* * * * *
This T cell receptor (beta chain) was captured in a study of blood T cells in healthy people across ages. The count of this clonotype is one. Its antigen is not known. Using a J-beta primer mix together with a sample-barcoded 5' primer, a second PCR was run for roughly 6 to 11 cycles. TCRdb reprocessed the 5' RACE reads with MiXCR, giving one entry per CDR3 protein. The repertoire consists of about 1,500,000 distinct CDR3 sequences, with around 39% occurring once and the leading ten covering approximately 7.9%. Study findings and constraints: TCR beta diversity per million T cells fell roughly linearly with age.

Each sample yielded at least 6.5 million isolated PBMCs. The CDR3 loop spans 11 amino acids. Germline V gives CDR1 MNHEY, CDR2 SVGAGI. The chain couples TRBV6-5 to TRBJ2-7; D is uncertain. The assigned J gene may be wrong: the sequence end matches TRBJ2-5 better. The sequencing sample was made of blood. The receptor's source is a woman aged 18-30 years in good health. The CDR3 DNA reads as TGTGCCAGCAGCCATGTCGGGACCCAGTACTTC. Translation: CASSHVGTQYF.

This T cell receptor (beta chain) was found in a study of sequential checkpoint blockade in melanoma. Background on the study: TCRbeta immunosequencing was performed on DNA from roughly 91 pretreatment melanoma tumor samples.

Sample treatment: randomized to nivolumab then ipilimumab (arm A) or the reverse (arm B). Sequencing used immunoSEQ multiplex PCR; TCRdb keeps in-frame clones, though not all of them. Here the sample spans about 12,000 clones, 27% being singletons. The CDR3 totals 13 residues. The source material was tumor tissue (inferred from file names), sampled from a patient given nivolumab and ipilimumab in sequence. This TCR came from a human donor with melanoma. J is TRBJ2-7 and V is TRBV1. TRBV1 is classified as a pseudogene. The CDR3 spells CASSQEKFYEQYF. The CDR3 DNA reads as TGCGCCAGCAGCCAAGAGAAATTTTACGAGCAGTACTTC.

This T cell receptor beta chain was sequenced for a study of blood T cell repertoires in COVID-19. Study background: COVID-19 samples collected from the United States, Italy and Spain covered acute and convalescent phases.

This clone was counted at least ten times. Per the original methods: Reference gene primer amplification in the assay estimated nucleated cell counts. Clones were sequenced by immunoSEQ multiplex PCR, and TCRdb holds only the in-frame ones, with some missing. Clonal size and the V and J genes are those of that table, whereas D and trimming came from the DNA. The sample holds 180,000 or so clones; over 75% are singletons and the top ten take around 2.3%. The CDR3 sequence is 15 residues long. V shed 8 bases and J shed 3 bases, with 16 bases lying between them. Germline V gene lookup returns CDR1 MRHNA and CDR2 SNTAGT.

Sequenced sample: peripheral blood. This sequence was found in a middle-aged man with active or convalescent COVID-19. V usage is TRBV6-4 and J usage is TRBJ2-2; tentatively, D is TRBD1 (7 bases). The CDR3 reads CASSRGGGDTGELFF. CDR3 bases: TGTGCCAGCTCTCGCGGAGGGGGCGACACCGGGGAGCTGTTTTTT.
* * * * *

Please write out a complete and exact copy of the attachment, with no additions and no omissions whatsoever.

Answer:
This T cell receptor (beta chain) was captured in a study of blood T cells in healthy people across ages. The count of this clonotype is one. Its antigen is not known. Using a J-beta primer mix together with a sample-barcoded 5' primer, a second PCR was run for roughly 6 to 11 cycles. TCRdb reprocessed the 5' RACE reads with MiXCR, giving one entry per CDR3 protein. The repertoire consists of about 1,500,000 distinct CDR3 sequences, with around 39% occurring once and the leading ten covering approximately 7.9%. Study findings and constraints: TCR beta diversity per million T cells fell roughly linearly with age.

Each sample yielded at least 6.5 million isolated PBMCs. The CDR3 loop spans 11 amino acids. Germline V gives CDR1 MNHEY, CDR2 SVGAGI. The chain couples TRBV6-5 to TRBJ2-7; D is uncertain. The assigned J gene may be wrong: the sequence end matches TRBJ2-5 better. The sequencing sample was made of blood. The receptor's source is a woman aged 18-30 years in good health. The CDR3 DNA reads as TGTGCCAGCAGCCATGTCGGGACCCAGTACTTC. Translation: CASSHVGTQYF.

This T cell receptor (beta chain) was found in a study of sequential checkpoint blockade in melanoma. Background on the study: TCRbeta immunosequencing was performed on DNA from roughly 91 pretreatment melanoma tumor samples.

Sample treatment: randomized to nivolumab then ipilimumab (arm A) or the reverse (arm B). Sequencing used immunoSEQ multiplex PCR; TCRdb keeps in-frame clones, though not all of them. Here the sample spans about 12,000 clones, 27% being singletons. The CDR3 totals 13 residues. The source material was tumor tissue (inferred from file names), sampled from a patient given nivolumab and ipilimumab in sequence. This TCR came from a human donor with melanoma. J is TRBJ2-7 and V is TRBV1. TRBV1 is classified as a pseudogene. The CDR3 spells CASSQEKFYEQYF. The CDR3 DNA reads as TGCGCCAGCAGCCAAGAGAAATTTTACGAGCAGTACTTC.

This T cell receptor beta chain was sequenced for a study of blood T cell repertoires in COVID-19. Study background: COVID-19 samples collected from the United States, Italy and Spain covered acute and convalescent phases.

This clone was counted at least ten times. Per the original methods: Reference gene primer amplification in the assay estimated nucleated cell counts. Clones were sequenced by immunoSEQ multiplex PCR, and TCRdb holds only the in-frame ones, with some missing. Clonal size and the V and J genes are those of that table, whereas D and trimming came from the DNA. The sample holds 180,000 or so clones; over 75% are singletons and the top ten take around 2.3%. The CDR3 sequence is 15 residues long. V shed 8 bases and J shed 3 bases, with 16 bases lying between them. Germline V gene lookup returns CDR1 MRHNA and CDR2 SNTAGT.

Sequenced sample: peripheral blood. This sequence was found in a middle-aged man with active or convalescent COVID-19. V usage is TRBV6-4 and J usage is TRBJ2-2; tentatively, D is TRBD1 (7 bases). The CDR3 reads CASSRGGGDTGELFF. CDR3 bases: TGTGCCAGCTCTCGCGGAGGGGGCGACACCGGGGAGCTGTTTTTT.